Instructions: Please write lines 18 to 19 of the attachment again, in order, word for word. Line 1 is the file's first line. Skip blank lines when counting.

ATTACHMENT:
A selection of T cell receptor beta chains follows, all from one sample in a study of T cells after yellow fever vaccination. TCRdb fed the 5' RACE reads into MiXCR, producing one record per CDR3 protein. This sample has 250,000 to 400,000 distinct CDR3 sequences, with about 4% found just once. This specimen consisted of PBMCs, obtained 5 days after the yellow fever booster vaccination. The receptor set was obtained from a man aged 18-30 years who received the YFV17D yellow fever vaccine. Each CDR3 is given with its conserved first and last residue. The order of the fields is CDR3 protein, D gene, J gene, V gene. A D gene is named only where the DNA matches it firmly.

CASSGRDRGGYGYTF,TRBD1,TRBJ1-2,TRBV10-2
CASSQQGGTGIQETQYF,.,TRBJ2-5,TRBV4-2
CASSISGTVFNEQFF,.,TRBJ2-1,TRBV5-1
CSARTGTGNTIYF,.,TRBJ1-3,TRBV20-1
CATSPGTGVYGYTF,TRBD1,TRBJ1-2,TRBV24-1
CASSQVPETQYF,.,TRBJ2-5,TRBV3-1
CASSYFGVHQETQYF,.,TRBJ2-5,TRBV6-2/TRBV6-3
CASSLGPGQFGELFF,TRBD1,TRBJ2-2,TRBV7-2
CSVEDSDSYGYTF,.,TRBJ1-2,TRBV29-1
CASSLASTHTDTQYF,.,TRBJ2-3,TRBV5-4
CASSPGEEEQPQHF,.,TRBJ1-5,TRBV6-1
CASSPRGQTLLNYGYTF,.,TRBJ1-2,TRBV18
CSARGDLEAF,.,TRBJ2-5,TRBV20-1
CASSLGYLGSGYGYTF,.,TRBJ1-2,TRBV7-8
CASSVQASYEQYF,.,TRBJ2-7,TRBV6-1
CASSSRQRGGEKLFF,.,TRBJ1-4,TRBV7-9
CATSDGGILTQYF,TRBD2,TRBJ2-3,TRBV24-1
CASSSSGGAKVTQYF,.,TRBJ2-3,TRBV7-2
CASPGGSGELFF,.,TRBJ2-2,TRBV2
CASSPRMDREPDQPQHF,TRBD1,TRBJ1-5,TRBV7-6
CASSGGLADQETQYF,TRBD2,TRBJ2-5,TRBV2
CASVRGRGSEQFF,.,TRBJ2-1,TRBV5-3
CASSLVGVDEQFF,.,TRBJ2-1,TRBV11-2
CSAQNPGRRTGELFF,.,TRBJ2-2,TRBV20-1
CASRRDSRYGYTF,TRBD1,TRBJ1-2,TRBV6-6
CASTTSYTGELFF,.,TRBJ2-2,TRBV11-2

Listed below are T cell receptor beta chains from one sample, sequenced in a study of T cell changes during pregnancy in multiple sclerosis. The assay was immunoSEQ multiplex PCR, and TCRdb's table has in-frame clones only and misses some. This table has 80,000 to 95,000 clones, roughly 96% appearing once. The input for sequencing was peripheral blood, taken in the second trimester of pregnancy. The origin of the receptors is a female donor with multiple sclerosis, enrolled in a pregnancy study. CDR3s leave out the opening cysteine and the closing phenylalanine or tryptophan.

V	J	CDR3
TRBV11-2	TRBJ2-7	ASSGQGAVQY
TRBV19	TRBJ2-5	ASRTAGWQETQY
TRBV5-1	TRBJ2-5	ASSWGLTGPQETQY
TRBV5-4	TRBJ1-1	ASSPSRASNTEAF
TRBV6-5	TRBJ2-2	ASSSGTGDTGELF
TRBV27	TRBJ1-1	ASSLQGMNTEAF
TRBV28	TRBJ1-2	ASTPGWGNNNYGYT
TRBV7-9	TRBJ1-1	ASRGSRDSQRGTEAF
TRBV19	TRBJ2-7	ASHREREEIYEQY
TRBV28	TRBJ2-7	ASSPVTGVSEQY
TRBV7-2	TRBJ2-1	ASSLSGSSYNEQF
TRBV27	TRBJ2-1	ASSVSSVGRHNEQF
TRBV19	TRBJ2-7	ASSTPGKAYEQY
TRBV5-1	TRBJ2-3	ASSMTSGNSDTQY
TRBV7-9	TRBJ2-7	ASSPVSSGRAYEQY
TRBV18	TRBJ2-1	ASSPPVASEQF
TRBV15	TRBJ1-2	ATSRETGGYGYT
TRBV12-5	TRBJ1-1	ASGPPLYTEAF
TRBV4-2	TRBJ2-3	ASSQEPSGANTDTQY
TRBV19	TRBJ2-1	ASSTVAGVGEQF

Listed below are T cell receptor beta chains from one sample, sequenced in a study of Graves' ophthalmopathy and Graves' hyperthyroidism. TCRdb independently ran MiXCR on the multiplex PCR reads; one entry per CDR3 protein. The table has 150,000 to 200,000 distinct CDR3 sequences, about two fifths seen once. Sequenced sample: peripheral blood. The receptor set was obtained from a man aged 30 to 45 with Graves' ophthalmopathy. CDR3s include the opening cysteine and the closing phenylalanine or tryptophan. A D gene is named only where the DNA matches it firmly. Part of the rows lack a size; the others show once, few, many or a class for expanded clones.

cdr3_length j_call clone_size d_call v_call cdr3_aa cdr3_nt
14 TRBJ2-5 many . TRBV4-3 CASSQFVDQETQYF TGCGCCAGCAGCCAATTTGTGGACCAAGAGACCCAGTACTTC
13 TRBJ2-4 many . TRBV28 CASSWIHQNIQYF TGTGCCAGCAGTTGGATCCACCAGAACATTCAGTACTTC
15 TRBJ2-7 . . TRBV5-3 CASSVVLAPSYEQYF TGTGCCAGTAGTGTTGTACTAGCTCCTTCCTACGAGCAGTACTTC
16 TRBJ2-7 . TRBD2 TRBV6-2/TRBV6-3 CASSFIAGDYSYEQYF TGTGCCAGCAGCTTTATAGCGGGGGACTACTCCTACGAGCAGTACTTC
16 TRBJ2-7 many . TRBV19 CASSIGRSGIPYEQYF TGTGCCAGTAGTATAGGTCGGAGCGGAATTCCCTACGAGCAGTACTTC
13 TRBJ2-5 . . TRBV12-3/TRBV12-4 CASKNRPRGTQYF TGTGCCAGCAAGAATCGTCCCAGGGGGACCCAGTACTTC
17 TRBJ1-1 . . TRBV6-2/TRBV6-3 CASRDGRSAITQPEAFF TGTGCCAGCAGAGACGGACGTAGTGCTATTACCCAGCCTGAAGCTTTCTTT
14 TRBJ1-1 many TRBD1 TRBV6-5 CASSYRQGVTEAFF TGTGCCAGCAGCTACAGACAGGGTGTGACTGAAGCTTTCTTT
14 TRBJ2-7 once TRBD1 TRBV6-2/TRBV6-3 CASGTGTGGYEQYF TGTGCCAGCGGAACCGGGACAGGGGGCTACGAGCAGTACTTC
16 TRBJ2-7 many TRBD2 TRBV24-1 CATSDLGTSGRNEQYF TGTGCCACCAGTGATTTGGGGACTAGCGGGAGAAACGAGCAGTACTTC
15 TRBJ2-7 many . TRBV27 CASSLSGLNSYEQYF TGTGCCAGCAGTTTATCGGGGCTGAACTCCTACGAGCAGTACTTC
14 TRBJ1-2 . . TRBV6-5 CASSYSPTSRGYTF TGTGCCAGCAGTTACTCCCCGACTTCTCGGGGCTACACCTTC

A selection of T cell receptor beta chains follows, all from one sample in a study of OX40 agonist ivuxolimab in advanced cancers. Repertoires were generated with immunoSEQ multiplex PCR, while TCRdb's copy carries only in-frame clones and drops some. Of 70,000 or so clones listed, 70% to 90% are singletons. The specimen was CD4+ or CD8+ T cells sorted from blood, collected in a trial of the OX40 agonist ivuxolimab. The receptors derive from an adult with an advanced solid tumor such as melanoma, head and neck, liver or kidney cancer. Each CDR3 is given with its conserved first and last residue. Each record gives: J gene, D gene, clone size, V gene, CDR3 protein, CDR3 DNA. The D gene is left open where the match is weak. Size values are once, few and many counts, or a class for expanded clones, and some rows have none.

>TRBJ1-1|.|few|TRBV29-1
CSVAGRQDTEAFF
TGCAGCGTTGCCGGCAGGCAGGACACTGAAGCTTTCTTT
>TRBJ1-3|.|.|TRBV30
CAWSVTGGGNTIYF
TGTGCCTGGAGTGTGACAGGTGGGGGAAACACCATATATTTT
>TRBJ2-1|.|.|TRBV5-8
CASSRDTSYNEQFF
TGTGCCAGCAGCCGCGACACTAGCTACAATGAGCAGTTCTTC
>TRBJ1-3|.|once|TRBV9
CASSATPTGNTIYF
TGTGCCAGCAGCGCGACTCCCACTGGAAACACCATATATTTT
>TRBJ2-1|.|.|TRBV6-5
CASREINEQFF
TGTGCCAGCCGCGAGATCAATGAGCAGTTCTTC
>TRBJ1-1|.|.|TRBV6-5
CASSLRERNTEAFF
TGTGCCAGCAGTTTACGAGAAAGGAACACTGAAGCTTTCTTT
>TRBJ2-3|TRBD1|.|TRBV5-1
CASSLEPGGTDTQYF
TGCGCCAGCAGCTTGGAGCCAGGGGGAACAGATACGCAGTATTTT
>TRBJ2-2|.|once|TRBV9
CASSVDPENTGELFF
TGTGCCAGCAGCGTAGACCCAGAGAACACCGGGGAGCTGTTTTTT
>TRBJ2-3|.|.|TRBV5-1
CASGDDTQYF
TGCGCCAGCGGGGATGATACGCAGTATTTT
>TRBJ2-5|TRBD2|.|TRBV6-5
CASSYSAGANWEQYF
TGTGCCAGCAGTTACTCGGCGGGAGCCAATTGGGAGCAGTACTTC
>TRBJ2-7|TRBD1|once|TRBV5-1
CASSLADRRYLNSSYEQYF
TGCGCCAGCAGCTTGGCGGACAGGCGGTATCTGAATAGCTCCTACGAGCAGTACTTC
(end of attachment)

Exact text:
CATSDGGILTQYF,TRBD2,TRBJ2-3,TRBV24-1
CASSSSGGAKVTQYF,.,TRBJ2-3,TRBV7-2